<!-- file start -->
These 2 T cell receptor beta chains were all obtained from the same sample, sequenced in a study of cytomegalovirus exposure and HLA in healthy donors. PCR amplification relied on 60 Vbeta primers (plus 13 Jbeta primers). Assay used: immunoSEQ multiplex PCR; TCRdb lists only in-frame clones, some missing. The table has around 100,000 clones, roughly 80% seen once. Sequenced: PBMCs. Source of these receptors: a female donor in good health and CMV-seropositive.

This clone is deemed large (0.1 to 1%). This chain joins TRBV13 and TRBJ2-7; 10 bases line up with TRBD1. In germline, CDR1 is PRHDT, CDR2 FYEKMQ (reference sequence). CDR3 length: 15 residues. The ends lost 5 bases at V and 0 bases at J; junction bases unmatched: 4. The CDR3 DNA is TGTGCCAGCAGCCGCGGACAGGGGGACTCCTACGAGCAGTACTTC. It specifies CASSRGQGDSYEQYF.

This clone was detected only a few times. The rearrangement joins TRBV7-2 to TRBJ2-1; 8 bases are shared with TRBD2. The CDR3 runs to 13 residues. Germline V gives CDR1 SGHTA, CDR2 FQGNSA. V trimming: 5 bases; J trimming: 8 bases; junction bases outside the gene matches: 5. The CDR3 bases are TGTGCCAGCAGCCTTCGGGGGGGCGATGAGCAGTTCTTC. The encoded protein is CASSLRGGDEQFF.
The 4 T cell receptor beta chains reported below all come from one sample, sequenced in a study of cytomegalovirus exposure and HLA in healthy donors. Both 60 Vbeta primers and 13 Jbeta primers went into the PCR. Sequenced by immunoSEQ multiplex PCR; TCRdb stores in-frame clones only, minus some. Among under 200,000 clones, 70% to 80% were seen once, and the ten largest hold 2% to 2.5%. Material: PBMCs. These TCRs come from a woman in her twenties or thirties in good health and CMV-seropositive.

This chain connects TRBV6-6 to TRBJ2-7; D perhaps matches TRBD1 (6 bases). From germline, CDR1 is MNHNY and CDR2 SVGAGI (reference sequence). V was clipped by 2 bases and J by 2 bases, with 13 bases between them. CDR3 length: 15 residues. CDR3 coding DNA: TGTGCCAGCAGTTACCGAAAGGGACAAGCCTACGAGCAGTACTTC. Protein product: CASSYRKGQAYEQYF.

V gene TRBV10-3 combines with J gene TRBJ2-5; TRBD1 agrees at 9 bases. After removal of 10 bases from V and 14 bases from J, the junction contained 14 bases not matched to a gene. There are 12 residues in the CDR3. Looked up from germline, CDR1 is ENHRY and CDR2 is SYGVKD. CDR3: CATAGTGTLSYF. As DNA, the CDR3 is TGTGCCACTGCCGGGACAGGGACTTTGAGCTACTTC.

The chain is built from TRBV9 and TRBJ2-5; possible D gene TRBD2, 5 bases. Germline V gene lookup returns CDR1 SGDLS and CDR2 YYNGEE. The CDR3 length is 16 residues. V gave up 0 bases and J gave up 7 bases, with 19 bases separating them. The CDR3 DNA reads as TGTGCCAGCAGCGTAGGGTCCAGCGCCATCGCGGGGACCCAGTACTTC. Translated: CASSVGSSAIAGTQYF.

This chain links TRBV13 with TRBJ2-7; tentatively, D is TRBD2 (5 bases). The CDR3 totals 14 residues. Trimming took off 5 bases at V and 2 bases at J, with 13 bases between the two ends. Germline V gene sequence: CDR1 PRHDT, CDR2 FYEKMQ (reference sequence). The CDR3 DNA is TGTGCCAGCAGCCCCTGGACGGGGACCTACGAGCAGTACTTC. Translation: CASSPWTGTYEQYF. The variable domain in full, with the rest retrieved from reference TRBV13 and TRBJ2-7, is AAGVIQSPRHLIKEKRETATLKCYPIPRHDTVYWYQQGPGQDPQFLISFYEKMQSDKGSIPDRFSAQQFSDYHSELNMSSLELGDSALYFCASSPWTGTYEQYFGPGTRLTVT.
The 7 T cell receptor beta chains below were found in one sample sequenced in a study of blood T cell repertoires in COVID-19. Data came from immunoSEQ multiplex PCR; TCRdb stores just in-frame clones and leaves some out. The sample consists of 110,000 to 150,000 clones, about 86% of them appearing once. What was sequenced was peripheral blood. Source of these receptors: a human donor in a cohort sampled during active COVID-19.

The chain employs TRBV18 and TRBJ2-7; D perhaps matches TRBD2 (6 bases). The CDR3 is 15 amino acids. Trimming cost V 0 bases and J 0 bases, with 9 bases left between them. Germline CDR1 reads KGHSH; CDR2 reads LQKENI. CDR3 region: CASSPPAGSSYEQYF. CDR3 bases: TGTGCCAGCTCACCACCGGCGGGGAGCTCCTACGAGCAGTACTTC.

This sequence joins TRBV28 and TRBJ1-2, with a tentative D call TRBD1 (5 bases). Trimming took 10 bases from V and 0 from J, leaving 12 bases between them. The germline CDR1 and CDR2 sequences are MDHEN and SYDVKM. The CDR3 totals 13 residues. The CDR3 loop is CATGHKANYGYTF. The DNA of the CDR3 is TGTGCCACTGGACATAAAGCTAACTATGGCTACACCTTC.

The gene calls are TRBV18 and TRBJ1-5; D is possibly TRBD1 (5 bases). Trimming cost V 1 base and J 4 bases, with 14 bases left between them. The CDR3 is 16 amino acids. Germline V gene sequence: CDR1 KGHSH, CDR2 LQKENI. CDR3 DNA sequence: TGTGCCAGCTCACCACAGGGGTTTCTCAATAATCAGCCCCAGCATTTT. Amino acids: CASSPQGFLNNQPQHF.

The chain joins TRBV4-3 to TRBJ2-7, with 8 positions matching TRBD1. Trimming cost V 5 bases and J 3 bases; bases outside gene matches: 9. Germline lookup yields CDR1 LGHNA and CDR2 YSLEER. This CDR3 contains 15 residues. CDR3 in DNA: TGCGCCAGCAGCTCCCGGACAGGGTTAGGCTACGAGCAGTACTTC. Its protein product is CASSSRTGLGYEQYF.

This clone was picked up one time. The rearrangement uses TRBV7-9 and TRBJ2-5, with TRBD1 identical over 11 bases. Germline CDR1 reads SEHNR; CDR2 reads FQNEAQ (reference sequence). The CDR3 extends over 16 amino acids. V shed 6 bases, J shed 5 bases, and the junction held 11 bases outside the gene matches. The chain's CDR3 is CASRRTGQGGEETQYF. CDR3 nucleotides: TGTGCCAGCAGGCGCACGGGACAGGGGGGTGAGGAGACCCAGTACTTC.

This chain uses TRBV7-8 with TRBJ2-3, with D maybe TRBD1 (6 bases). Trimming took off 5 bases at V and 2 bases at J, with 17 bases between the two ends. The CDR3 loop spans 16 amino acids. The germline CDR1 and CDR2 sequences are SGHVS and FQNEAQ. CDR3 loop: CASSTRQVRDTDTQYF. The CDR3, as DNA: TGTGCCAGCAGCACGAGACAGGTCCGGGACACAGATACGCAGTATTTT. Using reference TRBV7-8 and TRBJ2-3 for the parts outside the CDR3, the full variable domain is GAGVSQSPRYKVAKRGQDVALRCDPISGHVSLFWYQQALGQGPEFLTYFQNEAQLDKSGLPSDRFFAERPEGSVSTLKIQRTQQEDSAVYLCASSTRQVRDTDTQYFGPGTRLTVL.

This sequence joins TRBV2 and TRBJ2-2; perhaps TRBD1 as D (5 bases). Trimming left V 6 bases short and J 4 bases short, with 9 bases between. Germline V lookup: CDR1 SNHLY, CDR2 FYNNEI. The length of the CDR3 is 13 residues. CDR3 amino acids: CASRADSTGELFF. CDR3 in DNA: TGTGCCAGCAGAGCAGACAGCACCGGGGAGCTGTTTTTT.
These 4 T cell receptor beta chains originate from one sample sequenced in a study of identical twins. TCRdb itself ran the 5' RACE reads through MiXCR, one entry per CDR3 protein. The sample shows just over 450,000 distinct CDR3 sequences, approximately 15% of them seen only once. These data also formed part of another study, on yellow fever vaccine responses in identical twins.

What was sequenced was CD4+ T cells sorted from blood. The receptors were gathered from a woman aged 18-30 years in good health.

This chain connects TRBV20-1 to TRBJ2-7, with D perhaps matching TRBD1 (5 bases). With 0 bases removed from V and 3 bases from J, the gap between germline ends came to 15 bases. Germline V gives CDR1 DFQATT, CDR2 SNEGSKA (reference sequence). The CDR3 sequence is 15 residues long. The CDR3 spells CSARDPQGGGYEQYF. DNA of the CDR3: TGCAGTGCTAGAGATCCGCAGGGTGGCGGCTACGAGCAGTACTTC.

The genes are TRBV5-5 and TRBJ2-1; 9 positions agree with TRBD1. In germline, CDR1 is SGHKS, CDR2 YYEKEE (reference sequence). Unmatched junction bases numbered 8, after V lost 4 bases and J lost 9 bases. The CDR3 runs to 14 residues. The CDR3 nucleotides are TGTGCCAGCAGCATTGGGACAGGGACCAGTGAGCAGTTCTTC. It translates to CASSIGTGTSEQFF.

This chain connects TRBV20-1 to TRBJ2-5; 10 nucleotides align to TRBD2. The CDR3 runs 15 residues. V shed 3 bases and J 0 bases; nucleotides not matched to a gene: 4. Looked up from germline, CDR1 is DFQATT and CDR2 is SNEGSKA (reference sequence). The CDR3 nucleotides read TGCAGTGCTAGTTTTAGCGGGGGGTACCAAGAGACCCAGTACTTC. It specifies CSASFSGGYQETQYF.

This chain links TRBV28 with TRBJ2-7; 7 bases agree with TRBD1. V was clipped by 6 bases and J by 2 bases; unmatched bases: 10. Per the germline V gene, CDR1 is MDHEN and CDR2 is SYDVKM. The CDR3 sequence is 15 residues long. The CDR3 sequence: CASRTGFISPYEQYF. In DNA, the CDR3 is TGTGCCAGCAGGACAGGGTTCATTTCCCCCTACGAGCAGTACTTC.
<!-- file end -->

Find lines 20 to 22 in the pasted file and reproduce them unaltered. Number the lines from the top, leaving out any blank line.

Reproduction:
The genes are TRBV5-5 and TRBJ2-1; 9 positions agree with TRBD1. In germline, CDR1 is SGHKS, CDR2 YYEKEE (reference sequence). Unmatched junction bases numbered 8, after V lost 4 bases and J lost 9 bases. The CDR3 runs to 14 residues. The CDR3 nucleotides are TGTGCCAGCAGCATTGGGACAGGGACCAGTGAGCAGTTCTTC. It translates to CASSIGTGTSEQFF.

This chain connects TRBV20-1 to TRBJ2-5; 10 nucleotides align to TRBD2. The CDR3 runs 15 residues. V shed 3 bases and J 0 bases; nucleotides not matched to a gene: 4. Looked up from germline, CDR1 is DFQATT and CDR2 is SNEGSKA (reference sequence). The CDR3 nucleotides read TGCAGTGCTAGTTTTAGCGGGGGGTACCAAGAGACCCAGTACTTC. It specifies CSASFSGGYQETQYF.

This chain links TRBV28 with TRBJ2-7; 7 bases agree with TRBD1. V was clipped by 6 bases and J by 2 bases; unmatched bases: 10. Per the germline V gene, CDR1 is MDHEN and CDR2 is SYDVKM. The CDR3 sequence is 15 residues long. The CDR3 sequence: CASRTGFISPYEQYF. In DNA, the CDR3 is TGTGCCAGCAGGACAGGGTTCATTTCCCCCTACGAGCAGTACTTC.